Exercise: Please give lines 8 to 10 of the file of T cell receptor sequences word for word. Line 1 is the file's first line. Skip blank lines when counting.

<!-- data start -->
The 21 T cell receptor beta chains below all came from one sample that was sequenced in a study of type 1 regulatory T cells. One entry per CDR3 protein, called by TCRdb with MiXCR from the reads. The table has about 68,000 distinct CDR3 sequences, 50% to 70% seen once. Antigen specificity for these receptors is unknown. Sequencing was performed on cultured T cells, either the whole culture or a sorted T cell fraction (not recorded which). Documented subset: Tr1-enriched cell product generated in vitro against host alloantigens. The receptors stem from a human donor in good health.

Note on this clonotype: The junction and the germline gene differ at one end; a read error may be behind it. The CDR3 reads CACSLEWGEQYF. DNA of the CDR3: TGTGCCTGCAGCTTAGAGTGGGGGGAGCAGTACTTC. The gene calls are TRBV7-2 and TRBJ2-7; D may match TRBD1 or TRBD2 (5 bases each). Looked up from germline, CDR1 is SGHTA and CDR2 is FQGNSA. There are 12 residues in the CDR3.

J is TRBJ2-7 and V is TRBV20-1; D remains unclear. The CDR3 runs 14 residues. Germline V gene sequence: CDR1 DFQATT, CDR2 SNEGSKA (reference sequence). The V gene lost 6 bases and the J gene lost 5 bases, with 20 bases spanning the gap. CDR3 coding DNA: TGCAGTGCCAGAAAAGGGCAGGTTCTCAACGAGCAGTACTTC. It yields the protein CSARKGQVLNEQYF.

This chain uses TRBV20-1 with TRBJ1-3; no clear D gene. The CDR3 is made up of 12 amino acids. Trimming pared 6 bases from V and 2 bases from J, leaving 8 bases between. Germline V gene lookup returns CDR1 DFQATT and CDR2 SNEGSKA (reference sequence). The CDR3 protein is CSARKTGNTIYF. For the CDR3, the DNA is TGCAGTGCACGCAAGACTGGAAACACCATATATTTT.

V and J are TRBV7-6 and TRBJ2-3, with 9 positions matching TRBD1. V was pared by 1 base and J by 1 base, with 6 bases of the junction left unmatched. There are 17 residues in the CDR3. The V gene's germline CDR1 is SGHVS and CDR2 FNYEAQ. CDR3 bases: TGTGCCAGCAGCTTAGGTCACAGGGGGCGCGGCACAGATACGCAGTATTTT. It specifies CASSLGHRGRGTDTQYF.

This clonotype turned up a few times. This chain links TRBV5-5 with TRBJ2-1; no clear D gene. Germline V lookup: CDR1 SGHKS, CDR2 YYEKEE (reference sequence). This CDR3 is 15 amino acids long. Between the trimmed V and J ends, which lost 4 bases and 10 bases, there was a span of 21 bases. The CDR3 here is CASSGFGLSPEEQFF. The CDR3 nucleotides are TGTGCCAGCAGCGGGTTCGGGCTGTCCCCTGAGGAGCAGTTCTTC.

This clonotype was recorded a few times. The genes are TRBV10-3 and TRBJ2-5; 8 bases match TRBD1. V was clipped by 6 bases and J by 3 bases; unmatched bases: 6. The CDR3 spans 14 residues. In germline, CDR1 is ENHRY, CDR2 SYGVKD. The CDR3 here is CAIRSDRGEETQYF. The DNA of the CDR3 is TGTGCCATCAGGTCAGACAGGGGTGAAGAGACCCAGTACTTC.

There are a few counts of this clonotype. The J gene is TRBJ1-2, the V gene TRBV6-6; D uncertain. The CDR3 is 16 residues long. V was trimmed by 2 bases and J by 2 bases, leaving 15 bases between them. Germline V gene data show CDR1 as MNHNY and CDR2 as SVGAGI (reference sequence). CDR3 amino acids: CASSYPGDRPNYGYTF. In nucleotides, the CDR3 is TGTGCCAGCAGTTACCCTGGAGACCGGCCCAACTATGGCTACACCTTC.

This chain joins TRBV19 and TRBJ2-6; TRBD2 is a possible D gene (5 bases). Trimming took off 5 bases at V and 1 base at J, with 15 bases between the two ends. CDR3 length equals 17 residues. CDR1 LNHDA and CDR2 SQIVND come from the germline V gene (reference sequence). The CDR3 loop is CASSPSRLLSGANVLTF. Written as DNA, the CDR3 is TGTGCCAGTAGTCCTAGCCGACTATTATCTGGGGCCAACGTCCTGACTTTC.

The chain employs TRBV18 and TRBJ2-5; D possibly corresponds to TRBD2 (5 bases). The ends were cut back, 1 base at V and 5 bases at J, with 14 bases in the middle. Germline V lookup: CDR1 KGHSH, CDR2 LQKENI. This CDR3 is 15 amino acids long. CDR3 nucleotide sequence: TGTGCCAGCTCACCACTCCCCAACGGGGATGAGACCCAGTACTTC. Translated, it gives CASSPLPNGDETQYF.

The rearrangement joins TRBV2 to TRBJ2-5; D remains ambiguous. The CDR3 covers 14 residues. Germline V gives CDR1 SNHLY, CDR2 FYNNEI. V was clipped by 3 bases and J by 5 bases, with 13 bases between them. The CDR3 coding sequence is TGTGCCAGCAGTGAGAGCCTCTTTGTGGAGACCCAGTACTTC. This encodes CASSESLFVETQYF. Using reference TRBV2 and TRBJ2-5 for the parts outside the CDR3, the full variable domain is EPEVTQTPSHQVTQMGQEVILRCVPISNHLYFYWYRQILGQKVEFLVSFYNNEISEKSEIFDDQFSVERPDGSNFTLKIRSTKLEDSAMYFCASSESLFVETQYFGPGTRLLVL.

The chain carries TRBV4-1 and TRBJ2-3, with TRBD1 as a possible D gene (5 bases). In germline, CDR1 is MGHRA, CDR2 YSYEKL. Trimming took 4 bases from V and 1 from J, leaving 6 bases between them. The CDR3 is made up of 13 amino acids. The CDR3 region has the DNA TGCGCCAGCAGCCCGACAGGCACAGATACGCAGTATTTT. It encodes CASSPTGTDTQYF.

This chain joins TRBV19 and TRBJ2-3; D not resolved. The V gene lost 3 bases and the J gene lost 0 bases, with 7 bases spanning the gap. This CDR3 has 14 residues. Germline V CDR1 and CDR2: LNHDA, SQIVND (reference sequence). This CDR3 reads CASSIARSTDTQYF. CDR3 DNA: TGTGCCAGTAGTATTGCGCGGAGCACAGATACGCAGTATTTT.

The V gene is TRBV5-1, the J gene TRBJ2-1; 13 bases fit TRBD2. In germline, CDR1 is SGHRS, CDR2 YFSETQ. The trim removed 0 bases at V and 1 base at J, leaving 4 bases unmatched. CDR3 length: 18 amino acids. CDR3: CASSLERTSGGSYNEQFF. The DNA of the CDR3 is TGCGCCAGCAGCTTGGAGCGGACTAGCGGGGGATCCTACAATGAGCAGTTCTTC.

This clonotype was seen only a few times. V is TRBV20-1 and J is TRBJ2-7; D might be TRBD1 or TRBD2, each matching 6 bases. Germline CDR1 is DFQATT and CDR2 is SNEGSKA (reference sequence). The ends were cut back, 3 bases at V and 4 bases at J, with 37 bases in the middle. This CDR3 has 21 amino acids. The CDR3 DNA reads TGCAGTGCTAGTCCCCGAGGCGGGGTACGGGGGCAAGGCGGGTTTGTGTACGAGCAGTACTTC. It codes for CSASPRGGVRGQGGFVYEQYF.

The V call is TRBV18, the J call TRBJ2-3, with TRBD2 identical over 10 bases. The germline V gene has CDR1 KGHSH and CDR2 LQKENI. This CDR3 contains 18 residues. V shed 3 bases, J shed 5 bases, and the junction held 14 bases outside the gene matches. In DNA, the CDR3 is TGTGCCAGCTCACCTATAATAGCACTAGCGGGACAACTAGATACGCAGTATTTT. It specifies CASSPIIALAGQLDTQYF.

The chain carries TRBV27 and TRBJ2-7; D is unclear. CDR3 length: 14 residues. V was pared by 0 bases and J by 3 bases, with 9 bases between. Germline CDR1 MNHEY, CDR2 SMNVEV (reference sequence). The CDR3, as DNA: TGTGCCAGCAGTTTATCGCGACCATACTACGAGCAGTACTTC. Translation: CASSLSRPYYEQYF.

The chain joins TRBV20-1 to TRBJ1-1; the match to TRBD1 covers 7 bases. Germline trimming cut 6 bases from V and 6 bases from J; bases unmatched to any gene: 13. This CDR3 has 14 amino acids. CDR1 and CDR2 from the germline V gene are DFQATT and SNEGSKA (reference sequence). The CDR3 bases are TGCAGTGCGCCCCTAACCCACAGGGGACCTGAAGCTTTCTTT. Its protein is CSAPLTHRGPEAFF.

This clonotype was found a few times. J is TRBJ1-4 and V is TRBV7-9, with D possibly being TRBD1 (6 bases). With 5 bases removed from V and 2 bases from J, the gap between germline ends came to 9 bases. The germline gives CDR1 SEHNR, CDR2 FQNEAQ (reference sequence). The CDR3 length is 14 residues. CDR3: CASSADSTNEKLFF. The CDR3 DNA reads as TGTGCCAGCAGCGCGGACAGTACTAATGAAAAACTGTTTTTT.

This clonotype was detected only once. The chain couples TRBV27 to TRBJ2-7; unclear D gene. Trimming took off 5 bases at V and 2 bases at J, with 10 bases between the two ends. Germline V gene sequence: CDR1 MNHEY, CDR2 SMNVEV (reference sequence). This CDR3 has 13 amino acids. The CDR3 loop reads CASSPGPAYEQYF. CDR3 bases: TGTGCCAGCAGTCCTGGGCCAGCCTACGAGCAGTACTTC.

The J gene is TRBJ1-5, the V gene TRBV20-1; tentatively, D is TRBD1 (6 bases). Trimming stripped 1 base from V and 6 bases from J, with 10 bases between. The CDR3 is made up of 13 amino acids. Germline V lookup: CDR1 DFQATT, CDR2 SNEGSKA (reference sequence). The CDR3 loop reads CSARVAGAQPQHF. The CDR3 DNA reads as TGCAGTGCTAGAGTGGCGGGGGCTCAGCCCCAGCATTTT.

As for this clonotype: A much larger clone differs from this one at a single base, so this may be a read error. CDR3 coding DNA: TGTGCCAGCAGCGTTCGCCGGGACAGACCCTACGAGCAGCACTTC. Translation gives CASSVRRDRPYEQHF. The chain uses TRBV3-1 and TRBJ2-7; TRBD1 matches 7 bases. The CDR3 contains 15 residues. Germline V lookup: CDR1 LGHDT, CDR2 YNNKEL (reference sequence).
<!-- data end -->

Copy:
There are a few counts of this clonotype. The J gene is TRBJ1-2, the V gene TRBV6-6; D uncertain. The CDR3 is 16 residues long. V was trimmed by 2 bases and J by 2 bases, leaving 15 bases between them. Germline V gene data show CDR1 as MNHNY and CDR2 as SVGAGI (reference sequence). CDR3 amino acids: CASSYPGDRPNYGYTF. In nucleotides, the CDR3 is TGTGCCAGCAGTTACCCTGGAGACCGGCCCAACTATGGCTACACCTTC.

This chain joins TRBV19 and TRBJ2-6; TRBD2 is a possible D gene (5 bases). Trimming took off 5 bases at V and 1 base at J, with 15 bases between the two ends. CDR3 length equals 17 residues. CDR1 LNHDA and CDR2 SQIVND come from the germline V gene (reference sequence). The CDR3 loop is CASSPSRLLSGANVLTF. Written as DNA, the CDR3 is TGTGCCAGTAGTCCTAGCCGACTATTATCTGGGGCCAACGTCCTGACTTTC.

The chain employs TRBV18 and TRBJ2-5; D possibly corresponds to TRBD2 (5 bases). The ends were cut back, 1 base at V and 5 bases at J, with 14 bases in the middle. Germline V lookup: CDR1 KGHSH, CDR2 LQKENI. This CDR3 is 15 amino acids long. CDR3 nucleotide sequence: TGTGCCAGCTCACCACTCCCCAACGGGGATGAGACCCAGTACTTC. Translated, it gives CASSPLPNGDETQYF.